The numbered paragraphs in each sub-section supply the main information. Notes that supplement or qualify the detail appear in blue text under the paragraph to which they refer.

The term ‘trustee’
Throughout the Guide, the term ‘trustee’ means an individual appointed as a trustee of an occupational pension scheme. It should also be taken to mean ‘managers’ or ‘boards of managers’ in the case of those schemes having no individual trustee(s), and directors of a corporate trustee. (A ‘corporate trustee’ is a company the purpose of which is to act as a trustee of an occupational pension scheme. The directors of such a company are not classed as individual trustees.)

Who will benefit most from GPT Online?
  • Pension managers If you are looking for a single, reliable source of user-friendly material for your own reference and for your trustees, GPT Online and its companion loose-leaf publication provide the solution. The service is kept up-to-date throughout the year. It provides sound guidance on practical matters, and saves you the task of searching for current training and reading material for trustees.
  • Individual trustees Whether you are member-nominated or company-appointed, GPT Online is an easy-to-understand, reliable learning and reference source that takes you straight to the information you require to do your job. It will help you ensure correct procedures and compliance in order to safeguard yourself and your scheme. 
  • If you have responsibility for pensions at your company, GPT Online provides a straightforward, factual guide to help you understand and manage your pension responsibilities. Should you also have a union role to play in your company, your members will also expect you to have a basic understanding of pension matters. 
  • If you are an employer, GPT Online will provide you with, for example, rapid briefing on scheme-specific funding requirements, reporting pension costs in company accounts, Stakeholder Pensions, NEST and auto-enrolment, selection of trustees, role of the employer and powers under the rules.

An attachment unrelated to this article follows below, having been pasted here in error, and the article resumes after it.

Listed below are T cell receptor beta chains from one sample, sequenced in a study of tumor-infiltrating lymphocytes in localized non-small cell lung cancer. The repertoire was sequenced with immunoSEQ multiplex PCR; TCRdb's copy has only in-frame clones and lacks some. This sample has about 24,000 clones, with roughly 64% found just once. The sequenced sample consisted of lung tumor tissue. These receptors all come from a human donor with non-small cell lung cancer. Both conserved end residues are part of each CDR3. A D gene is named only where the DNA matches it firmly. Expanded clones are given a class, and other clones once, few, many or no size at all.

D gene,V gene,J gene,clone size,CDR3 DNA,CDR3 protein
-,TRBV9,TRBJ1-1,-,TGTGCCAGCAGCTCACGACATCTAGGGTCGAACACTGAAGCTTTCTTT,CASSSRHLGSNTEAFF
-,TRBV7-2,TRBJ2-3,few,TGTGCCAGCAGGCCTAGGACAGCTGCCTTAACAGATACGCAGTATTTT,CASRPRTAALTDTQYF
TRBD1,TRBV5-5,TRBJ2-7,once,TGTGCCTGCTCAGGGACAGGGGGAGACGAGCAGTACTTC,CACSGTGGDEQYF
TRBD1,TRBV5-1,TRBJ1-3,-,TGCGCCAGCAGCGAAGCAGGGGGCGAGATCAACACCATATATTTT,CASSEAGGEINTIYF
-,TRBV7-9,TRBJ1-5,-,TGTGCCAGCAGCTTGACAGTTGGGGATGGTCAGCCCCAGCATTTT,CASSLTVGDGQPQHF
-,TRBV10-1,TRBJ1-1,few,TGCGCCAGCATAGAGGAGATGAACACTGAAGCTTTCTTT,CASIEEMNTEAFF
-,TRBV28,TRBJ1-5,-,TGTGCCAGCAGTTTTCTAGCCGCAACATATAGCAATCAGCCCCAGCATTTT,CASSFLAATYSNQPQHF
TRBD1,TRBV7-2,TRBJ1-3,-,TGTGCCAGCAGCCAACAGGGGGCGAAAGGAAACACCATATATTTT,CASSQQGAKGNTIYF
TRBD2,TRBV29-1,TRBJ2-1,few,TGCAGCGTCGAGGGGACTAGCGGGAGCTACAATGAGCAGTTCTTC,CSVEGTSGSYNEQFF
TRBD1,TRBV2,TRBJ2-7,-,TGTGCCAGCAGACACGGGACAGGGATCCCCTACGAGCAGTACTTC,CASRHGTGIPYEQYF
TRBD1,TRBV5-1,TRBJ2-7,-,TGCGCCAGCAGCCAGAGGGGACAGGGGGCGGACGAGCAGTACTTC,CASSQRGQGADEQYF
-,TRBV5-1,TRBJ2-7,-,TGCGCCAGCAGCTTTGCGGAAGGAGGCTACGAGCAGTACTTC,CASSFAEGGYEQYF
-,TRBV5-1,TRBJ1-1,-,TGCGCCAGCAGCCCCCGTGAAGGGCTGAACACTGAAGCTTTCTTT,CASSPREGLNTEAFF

• Finally, if you are sitting pension examinations, GPT Online will be invaluable to you as an essential fact-finder, reference source and revision aid. 

For all subscribers, the clear, practical advice contained in GPT Online is specially designed to help you achieve your objectives and make the burden of responsibility in the complex world of pensions easier to manage. 


Sources
The sources of information for confirming accuracy are wide. They include material issued to students, associates and fellows of the PMI, plus topical papers issued to PMI Trustee User Groups. 

The HM Revenue & Customs (HMRC) Notes are used to confirm certain technical information. 

Rulings of The Pensions Ombudsman are reported. Also included in building the Guide’s contents are (i) guidance notes issued by HMRC, The Pensions Regulator and other statutory bodies, (ii) reports and papers published by the Financial Reporting Council, the Institute and Faculty of Actuaries, the Association of Pension Lawyers, etc., and (iii) documents issued by many other professional bodies, particularly the Pensions Management Institute. 

The widest possible reference material is used to build GPT Online’s contents. Fundamental to the spirit of GPT Online are users’ comments, which help its content and relevance to be constantly improved. 


Who is responsible for GPT Online?
GPT Online is a product of Pendragon, see the "Contact Us" page for more details.